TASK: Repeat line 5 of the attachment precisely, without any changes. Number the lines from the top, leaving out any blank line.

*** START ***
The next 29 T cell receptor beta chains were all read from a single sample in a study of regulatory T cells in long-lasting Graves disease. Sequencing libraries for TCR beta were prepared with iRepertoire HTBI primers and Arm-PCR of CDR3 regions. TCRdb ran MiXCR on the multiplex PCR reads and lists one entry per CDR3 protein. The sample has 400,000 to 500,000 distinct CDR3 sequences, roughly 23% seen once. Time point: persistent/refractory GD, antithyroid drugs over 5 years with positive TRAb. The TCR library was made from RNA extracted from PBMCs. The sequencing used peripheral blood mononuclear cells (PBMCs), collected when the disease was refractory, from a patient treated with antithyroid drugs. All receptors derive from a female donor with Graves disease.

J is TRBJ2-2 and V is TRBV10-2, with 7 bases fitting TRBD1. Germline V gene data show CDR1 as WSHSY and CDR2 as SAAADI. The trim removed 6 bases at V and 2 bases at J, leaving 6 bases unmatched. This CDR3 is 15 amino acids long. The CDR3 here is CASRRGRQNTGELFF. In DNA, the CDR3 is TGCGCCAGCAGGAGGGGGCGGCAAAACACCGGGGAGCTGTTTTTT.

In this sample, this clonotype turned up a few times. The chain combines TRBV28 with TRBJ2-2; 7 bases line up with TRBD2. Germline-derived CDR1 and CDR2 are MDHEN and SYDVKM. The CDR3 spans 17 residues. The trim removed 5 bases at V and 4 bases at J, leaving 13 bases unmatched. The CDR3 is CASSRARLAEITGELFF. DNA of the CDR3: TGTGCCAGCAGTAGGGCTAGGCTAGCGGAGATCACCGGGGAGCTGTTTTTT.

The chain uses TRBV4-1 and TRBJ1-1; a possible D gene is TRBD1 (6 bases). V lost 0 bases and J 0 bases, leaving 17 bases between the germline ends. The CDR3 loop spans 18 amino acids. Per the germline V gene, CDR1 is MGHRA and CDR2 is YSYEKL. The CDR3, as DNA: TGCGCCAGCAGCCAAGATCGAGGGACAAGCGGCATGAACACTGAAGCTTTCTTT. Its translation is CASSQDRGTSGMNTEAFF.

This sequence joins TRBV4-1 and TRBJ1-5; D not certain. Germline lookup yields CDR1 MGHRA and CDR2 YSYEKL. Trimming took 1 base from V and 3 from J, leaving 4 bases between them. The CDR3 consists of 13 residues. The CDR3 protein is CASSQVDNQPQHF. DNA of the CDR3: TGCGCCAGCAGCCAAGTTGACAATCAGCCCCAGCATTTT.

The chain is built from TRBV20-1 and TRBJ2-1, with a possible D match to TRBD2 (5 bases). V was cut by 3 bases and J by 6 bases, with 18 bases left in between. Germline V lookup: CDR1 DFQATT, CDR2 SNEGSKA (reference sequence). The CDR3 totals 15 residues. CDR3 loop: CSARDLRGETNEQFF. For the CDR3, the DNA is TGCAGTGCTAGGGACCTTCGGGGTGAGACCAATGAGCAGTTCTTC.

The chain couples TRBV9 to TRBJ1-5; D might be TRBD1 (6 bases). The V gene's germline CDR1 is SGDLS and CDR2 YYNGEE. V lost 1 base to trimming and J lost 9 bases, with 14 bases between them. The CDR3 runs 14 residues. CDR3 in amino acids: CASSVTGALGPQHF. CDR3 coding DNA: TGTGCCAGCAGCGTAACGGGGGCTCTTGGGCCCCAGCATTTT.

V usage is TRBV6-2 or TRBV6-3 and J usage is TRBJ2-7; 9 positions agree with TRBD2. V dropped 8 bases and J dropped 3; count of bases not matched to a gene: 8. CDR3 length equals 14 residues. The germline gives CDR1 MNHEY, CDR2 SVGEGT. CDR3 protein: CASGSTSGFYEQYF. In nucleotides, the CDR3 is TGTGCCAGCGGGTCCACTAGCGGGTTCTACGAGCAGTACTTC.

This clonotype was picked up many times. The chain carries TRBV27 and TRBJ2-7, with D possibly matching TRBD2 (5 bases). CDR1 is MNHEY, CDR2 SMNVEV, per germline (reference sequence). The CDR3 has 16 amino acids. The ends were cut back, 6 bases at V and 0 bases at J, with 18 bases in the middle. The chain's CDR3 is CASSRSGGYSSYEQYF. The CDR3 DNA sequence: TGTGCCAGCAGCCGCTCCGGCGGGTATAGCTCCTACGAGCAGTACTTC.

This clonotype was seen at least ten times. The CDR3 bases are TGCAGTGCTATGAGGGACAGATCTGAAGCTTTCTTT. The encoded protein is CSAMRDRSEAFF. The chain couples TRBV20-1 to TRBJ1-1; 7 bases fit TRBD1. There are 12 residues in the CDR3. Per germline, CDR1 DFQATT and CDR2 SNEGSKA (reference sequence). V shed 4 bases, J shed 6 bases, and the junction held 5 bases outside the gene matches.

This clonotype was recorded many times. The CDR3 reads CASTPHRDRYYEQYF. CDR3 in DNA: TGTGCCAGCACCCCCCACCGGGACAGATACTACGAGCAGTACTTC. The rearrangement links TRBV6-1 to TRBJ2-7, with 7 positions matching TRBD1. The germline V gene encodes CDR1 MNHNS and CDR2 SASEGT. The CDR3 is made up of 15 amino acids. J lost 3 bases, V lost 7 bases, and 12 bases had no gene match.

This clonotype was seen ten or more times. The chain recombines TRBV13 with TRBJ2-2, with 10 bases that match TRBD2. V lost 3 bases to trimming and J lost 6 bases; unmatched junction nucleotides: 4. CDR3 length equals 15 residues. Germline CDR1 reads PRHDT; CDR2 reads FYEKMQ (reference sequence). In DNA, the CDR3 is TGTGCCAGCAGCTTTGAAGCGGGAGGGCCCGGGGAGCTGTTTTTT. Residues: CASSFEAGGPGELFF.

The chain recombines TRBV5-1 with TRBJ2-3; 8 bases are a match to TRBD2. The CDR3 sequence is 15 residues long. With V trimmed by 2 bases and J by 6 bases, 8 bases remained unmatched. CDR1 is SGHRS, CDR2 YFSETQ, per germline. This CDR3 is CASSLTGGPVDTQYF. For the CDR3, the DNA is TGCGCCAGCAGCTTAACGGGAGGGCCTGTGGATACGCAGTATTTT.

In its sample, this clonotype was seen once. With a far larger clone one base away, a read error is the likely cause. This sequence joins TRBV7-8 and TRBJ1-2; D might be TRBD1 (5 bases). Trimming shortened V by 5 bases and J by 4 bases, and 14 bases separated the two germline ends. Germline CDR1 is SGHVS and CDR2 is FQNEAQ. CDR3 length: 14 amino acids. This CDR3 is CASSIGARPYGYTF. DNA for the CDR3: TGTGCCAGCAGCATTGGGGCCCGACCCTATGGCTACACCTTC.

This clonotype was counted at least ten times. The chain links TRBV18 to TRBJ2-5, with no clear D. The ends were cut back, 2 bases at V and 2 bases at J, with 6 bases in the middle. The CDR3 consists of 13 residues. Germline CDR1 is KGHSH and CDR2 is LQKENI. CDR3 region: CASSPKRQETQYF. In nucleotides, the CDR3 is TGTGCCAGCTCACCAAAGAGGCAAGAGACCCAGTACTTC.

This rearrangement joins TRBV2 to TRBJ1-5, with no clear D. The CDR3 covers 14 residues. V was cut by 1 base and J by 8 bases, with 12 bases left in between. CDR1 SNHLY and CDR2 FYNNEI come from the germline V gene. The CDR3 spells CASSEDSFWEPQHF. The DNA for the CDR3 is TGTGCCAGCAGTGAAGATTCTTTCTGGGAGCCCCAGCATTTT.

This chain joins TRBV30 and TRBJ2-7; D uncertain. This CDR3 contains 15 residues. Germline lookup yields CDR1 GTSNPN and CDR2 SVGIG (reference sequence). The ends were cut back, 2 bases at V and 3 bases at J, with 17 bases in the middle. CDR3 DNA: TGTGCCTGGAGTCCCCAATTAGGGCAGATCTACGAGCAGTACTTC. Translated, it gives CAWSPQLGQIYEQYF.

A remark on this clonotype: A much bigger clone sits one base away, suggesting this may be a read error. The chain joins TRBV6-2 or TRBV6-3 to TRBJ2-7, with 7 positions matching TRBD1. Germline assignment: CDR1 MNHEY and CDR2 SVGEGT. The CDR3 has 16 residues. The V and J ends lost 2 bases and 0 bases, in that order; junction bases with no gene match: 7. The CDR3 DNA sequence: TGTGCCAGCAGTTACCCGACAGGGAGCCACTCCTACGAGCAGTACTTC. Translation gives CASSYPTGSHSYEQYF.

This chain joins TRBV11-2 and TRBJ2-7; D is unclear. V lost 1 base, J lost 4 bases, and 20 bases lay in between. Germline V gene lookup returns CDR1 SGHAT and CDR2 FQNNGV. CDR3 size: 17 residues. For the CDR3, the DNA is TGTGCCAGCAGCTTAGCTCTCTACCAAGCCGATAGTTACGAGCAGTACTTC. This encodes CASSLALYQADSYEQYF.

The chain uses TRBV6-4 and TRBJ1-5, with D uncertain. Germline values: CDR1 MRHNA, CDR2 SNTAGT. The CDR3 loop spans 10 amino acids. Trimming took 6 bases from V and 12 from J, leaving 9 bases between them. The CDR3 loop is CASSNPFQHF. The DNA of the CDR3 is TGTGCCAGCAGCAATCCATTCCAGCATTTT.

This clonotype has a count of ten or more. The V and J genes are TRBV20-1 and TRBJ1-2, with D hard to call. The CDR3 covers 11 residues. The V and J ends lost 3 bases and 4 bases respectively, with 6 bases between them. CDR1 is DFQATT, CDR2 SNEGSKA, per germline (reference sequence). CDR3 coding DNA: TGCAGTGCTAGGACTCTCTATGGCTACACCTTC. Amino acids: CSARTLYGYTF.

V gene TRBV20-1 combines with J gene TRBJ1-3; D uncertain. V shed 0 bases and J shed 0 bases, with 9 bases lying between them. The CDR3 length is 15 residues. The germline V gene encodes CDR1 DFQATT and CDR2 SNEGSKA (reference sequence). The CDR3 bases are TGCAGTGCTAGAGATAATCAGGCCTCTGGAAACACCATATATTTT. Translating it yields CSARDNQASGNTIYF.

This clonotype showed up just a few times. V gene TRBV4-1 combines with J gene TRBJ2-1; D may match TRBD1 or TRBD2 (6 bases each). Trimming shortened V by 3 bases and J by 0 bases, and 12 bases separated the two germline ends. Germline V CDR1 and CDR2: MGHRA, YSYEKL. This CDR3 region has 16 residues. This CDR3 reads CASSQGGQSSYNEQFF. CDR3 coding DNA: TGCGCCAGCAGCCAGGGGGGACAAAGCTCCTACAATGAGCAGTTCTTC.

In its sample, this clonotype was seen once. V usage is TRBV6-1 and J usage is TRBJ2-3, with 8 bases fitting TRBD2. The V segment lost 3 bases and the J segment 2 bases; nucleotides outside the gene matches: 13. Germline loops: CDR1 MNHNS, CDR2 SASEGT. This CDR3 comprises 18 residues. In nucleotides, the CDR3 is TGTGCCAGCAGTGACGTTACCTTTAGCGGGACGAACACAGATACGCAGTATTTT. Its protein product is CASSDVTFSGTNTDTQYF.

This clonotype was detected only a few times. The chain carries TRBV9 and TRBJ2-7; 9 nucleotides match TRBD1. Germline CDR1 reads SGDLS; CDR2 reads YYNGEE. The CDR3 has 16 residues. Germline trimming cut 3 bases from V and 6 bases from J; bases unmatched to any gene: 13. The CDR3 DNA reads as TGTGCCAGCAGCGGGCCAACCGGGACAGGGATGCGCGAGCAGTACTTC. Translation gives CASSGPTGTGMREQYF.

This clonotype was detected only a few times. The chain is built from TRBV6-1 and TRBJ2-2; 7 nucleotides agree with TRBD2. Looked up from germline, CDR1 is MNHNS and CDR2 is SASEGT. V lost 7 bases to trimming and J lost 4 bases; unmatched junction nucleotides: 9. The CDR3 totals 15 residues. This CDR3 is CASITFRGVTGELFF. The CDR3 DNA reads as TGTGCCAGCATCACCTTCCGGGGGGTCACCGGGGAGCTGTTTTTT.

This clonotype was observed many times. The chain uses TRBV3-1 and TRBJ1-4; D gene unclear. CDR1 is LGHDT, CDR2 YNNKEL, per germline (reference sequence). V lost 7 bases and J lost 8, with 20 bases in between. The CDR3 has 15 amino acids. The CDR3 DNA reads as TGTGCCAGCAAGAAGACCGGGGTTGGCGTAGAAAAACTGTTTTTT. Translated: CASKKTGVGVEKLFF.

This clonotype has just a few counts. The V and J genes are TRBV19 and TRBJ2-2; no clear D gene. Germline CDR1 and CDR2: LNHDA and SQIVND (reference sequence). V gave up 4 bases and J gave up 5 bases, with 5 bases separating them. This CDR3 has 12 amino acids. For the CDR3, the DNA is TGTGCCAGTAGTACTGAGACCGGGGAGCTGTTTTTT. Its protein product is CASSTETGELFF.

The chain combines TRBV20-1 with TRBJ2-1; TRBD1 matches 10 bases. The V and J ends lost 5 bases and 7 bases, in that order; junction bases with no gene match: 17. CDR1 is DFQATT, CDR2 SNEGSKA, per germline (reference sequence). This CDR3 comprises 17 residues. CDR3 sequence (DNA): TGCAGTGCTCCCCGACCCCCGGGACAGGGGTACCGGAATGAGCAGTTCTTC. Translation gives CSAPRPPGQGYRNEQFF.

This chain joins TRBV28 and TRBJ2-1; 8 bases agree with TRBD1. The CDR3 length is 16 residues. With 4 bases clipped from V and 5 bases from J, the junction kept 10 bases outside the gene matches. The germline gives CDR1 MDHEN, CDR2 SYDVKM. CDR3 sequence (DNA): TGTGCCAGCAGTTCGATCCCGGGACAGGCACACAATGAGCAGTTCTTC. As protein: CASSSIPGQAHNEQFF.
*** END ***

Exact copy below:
This sequence joins TRBV4-1 and TRBJ1-5; D not certain. Germline lookup yields CDR1 MGHRA and CDR2 YSYEKL. Trimming took 1 base from V and 3 from J, leaving 4 bases between them. The CDR3 consists of 13 residues. The CDR3 protein is CASSQVDNQPQHF. DNA of the CDR3: TGCGCCAGCAGCCAAGTTGACAATCAGCCCCAGCATTTT.